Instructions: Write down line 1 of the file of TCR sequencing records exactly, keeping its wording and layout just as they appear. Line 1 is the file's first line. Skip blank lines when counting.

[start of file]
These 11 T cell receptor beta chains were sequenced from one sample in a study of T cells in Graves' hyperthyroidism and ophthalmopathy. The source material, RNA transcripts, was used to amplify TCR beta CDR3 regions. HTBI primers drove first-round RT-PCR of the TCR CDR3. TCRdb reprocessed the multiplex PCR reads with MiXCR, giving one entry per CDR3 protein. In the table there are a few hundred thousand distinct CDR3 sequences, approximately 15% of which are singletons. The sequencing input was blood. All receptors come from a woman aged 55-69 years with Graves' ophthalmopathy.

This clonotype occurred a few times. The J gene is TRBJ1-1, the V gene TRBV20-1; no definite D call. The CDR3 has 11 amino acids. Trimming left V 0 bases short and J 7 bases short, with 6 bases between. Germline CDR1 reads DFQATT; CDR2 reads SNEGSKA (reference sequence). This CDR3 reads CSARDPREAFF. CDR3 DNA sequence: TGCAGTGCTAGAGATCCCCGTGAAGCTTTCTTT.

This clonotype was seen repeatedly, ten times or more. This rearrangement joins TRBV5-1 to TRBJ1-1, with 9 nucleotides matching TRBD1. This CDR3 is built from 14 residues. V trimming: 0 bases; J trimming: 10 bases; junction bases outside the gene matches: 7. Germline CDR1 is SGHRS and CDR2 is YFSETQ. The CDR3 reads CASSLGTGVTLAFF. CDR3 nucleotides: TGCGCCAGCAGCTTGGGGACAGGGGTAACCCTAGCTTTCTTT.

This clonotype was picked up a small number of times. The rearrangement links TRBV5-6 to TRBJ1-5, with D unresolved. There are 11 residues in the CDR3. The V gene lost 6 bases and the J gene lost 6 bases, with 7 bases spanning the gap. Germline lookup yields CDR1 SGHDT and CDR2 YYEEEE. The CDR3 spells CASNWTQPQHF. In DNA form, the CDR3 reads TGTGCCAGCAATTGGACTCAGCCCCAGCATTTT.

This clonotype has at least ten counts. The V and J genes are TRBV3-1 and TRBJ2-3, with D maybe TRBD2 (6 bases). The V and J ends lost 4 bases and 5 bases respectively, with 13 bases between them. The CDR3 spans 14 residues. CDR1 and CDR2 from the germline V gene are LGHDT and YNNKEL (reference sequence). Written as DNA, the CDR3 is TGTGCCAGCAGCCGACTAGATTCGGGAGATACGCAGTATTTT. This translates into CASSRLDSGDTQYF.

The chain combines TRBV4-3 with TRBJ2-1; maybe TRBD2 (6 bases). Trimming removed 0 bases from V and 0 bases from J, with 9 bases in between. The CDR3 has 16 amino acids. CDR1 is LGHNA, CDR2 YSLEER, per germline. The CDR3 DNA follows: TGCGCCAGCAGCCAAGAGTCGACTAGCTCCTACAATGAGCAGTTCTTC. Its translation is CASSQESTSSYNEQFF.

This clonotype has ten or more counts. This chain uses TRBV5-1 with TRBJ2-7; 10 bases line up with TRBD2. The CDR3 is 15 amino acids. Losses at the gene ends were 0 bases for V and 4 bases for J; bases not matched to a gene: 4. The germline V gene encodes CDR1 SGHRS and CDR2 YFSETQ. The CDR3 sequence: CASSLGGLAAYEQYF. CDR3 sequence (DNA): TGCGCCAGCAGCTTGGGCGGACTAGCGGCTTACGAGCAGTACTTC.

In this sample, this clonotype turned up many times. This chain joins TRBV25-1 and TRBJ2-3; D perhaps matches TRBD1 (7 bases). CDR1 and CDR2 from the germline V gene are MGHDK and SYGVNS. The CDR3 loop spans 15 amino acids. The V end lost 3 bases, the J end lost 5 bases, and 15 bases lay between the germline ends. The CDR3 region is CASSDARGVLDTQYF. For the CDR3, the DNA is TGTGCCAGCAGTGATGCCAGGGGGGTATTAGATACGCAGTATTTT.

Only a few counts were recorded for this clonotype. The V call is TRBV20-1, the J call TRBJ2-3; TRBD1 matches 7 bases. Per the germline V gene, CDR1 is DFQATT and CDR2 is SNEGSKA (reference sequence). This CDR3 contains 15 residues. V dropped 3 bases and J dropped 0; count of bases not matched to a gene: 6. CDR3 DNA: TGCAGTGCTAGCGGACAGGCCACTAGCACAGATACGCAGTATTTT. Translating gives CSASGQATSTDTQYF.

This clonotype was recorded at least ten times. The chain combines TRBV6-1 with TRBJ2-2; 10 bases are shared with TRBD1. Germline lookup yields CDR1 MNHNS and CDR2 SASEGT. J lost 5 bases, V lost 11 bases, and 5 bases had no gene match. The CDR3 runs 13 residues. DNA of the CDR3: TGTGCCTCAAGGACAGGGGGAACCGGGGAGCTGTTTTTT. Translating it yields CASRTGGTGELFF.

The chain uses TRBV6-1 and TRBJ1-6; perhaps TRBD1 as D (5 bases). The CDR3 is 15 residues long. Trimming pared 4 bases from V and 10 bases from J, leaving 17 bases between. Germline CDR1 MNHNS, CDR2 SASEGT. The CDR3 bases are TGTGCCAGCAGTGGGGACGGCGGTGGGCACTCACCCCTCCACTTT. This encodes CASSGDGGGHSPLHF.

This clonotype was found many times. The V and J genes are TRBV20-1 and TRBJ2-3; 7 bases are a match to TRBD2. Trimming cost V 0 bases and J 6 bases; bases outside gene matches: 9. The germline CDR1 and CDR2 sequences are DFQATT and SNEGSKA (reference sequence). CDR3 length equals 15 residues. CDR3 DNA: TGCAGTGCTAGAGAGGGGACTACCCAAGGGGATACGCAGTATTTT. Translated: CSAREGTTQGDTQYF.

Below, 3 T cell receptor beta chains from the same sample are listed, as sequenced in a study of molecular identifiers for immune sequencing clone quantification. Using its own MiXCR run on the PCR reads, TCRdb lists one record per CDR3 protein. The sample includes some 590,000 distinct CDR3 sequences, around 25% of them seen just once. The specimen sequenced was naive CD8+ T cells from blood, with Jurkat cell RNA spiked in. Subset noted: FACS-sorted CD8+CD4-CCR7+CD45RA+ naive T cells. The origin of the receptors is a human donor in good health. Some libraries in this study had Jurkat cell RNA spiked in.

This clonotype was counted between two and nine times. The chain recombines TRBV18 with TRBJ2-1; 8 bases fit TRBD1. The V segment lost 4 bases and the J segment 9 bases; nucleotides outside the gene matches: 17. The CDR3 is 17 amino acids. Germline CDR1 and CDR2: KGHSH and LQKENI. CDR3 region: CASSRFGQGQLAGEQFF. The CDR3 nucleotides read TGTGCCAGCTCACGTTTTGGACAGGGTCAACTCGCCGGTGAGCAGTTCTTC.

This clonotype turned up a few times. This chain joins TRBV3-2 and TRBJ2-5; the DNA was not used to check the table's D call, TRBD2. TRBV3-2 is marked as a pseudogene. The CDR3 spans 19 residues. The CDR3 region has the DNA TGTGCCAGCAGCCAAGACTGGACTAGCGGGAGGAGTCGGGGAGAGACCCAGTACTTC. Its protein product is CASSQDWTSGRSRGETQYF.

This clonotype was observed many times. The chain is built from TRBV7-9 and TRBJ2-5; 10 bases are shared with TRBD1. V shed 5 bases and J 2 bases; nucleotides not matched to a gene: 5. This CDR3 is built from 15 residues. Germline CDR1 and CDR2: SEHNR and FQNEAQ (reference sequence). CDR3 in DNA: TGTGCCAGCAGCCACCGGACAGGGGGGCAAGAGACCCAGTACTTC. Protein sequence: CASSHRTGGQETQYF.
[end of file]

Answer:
These 11 T cell receptor beta chains were sequenced from one sample in a study of T cells in Graves' hyperthyroidism and ophthalmopathy. The source material, RNA transcripts, was used to amplify TCR beta CDR3 regions. HTBI primers drove first-round RT-PCR of the TCR CDR3. TCRdb reprocessed the multiplex PCR reads with MiXCR, giving one entry per CDR3 protein. In the table there are a few hundred thousand distinct CDR3 sequences, approximately 15% of which are singletons. The sequencing input was blood. All receptors come from a woman aged 55-69 years with Graves' ophthalmopathy.